- Treating everyone with fairness and respect. As it stands today, rightly or wrongly, the world is represented by available output. A famous example shows results of an image search on “three black teenagers” and “three white teenagers.” The former produced mug shots, the latter, smiling teens. “It’s just a sad reflection on the state of our world,” Heiner said. “The computer doesn’t have any sense of what is what. It’s just returning what is out there. Because the system was trained on societal biases, the output can reflect that. The machine feeds back what we feed into it.”
- Beyond typical privacy issues around how records are being kept, there is new concern in AI related to context, Heiner said. “That is, the ability of AI systems to draw inferences about people based on data they knowingly shared, but who would not have shared those inferences. For example, a system can make a predictions about a person’s political leanings or sexuality based on their product choices. This is something we must be thoughtful about.”
- Automation of jobs. AI’s impact on jobs is the number one concern in the public policy arena. “The short answer is no one knows what its effect will be on jobs. Over the past 150 years, new technologies have both destroyed and created jobs. Is this the same, or is it something different this time? People are concerned it’s the latter. We need to be thinking through skills training.”
To address some of these concerns, the technology industry is now banding together to make some headway on a number of policy and ethicical issues. Fairness, Accountability and Transparency in Machine Learning (FAT/ML) is a community that includes representatives from Microsoft Research, Google, the University of Utah, Haverford College, and Cloudflare. There is also the Partnership on AI to benefit people and society which is focused on enabling knowledge exchange within the industry and on developing best practices in area such as transparency, safety and reliability. Partnership founders include Google, Apple, DeepMind, IBM, Microsoft, Amazon, Facebook, as well as small business representatives, academics and society groups.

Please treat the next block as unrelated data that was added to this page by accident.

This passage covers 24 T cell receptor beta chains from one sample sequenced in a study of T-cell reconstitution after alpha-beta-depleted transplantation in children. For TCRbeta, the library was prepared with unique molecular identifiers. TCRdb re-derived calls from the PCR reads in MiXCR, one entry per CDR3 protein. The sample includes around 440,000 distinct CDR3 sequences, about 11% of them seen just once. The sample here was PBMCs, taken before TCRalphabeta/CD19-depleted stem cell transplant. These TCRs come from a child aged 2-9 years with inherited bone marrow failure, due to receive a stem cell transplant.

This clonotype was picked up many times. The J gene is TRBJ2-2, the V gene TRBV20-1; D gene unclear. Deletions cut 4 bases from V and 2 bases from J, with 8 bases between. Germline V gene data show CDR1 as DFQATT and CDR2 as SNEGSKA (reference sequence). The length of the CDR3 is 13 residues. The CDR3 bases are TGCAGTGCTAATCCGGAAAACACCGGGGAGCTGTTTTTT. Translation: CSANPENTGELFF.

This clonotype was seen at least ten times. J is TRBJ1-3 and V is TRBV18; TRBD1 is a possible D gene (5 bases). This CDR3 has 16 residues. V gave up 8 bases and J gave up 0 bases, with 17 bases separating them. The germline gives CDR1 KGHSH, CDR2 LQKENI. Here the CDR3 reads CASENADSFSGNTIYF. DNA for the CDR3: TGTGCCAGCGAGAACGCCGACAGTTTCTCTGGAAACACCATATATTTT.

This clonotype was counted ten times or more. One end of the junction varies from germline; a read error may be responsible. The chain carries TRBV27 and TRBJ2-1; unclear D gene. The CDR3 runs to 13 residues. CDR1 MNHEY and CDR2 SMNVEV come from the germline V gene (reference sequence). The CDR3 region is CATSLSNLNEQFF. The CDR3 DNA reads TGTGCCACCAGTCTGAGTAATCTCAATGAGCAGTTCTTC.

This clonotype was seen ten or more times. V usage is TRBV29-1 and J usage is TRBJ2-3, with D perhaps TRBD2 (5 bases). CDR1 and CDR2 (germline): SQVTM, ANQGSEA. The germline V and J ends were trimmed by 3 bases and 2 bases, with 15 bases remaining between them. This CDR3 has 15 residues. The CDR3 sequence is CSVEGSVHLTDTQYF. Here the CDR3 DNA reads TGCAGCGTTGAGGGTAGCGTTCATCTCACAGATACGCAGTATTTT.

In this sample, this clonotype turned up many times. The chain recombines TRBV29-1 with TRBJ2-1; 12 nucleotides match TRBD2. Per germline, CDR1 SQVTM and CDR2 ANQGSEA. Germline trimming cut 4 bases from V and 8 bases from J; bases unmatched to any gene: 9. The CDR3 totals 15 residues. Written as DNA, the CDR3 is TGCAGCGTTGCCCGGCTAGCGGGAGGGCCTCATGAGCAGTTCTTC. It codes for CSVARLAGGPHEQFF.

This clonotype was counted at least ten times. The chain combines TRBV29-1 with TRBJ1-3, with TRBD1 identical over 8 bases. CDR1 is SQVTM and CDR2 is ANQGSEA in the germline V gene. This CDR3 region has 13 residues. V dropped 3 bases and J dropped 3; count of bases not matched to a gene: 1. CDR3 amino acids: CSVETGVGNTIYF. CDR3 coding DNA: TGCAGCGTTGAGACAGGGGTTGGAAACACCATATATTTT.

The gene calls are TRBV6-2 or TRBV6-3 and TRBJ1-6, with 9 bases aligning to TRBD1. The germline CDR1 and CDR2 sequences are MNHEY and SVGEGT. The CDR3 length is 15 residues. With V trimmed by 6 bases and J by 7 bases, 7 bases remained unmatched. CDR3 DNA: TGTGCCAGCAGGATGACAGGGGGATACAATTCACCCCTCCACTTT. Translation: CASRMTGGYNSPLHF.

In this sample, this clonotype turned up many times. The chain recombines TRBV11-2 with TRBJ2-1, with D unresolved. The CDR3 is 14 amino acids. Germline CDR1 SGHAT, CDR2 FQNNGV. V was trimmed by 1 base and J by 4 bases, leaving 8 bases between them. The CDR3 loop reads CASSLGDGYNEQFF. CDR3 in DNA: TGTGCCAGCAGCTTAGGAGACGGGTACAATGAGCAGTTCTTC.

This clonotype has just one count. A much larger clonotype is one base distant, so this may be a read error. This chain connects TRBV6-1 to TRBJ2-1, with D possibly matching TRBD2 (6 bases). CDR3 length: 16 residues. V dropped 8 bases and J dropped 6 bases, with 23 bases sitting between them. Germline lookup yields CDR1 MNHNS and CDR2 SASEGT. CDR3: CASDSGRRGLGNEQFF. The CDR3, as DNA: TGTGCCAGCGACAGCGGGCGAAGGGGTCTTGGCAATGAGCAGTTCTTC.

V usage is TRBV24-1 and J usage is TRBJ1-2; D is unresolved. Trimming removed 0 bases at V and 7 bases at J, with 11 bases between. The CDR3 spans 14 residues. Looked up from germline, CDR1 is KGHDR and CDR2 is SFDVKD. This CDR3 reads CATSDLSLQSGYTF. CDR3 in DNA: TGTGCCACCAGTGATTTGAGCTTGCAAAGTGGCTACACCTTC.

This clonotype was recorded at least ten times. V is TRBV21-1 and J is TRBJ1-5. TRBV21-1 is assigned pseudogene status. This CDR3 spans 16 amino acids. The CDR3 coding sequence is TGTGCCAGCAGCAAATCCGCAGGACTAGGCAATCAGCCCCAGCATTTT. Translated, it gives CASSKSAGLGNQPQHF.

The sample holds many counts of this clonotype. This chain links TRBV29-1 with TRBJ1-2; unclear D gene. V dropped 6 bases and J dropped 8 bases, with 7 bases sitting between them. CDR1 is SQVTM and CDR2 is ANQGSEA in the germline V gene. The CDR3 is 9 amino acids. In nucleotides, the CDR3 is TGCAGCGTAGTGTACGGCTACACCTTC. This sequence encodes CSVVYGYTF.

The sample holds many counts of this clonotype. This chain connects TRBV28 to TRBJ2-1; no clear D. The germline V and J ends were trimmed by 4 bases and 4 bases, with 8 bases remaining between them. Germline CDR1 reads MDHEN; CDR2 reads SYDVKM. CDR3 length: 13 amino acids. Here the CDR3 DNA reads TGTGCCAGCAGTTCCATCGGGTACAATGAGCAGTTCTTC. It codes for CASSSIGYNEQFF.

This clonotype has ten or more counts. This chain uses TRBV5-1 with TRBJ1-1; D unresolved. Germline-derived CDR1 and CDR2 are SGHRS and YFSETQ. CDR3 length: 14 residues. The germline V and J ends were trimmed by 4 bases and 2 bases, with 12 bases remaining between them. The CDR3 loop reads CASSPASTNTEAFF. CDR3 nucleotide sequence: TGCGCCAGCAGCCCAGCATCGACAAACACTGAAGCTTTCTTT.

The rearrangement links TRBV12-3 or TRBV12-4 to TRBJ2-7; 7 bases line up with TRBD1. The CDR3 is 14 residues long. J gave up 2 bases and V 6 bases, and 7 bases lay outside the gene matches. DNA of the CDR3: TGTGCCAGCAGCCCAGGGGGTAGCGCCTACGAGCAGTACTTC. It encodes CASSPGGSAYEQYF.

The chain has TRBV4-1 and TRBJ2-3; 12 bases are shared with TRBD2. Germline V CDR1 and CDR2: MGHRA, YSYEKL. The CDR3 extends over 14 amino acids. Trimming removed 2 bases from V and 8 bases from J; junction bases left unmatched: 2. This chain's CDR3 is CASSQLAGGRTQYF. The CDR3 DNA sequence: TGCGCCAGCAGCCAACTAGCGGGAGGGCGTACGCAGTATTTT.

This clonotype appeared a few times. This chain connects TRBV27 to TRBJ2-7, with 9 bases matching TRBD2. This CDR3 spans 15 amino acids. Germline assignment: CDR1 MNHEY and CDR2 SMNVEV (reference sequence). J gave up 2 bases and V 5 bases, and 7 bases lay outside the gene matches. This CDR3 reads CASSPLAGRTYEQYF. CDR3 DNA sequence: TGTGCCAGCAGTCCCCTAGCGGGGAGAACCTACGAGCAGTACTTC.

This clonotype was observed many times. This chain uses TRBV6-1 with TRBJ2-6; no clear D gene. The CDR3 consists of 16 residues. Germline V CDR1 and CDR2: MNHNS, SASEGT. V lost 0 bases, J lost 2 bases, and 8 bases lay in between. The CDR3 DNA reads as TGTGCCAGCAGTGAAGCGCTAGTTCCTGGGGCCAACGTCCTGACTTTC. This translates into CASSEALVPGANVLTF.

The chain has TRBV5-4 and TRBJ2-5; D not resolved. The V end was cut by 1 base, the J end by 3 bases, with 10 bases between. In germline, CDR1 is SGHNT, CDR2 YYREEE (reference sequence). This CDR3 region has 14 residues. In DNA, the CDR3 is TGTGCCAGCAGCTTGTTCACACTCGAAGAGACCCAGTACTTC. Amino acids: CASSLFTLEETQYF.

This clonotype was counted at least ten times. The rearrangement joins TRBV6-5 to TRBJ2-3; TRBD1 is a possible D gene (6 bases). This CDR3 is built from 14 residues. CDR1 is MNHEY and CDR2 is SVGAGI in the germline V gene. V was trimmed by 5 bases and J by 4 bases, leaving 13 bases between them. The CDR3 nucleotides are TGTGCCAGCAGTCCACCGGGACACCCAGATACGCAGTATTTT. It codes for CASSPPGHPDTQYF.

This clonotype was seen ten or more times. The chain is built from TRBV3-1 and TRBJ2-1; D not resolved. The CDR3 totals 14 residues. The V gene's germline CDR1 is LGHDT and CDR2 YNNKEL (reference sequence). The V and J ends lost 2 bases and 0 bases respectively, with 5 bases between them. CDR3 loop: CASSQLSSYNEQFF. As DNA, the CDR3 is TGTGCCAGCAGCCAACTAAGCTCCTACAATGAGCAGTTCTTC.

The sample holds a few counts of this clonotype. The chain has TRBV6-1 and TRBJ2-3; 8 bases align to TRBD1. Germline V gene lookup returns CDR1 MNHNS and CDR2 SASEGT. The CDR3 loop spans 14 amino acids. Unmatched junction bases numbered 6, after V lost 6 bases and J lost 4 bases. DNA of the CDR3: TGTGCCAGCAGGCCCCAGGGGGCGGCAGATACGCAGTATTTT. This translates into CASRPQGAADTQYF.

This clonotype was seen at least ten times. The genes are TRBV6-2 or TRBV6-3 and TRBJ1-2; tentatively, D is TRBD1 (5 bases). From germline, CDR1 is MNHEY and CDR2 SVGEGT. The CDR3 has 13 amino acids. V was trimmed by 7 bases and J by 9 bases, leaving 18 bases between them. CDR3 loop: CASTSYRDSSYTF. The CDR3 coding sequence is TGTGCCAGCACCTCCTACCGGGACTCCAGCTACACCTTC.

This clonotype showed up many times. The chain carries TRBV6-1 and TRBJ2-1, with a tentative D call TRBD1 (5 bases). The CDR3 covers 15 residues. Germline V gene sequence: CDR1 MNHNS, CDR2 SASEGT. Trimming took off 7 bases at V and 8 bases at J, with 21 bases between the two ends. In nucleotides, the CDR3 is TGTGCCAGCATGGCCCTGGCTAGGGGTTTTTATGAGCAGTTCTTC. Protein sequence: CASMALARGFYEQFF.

Eric Horvitz, technical fellow, AI and Research and head of Microsoft Research’s Global Labs, also spoke at length on the inherent value of AI for social good in his presentation AI for People & Society. “There are big wins coming ahead with the advance in technology to enhance lives. It would be unethical to say no to those things. But there are some applications that give value that you have to say no to. The most important thing is that when you build a system that has a goal, you need clear disclosure to end users about the intention and the mechanism.”
There is much that can be done for developing worlds, he noted, adding that AI can be invaluable in predicting cholera outbreaks, weather patterns, or emergency assistance needs; or addressing a countless array of environmental and social challenges, from endangered species protection to farming practices.
In these instances, industry is not applying AI fast enough, he said. “At the same time, you can’t discount the issues around machine bias. Think about data sets being used in criminal justice decision making. Biased data sets can created biased predictors without annotations as to why. When we field services, we have to look beyond how well does it work, to how fair is it on all constituencies.”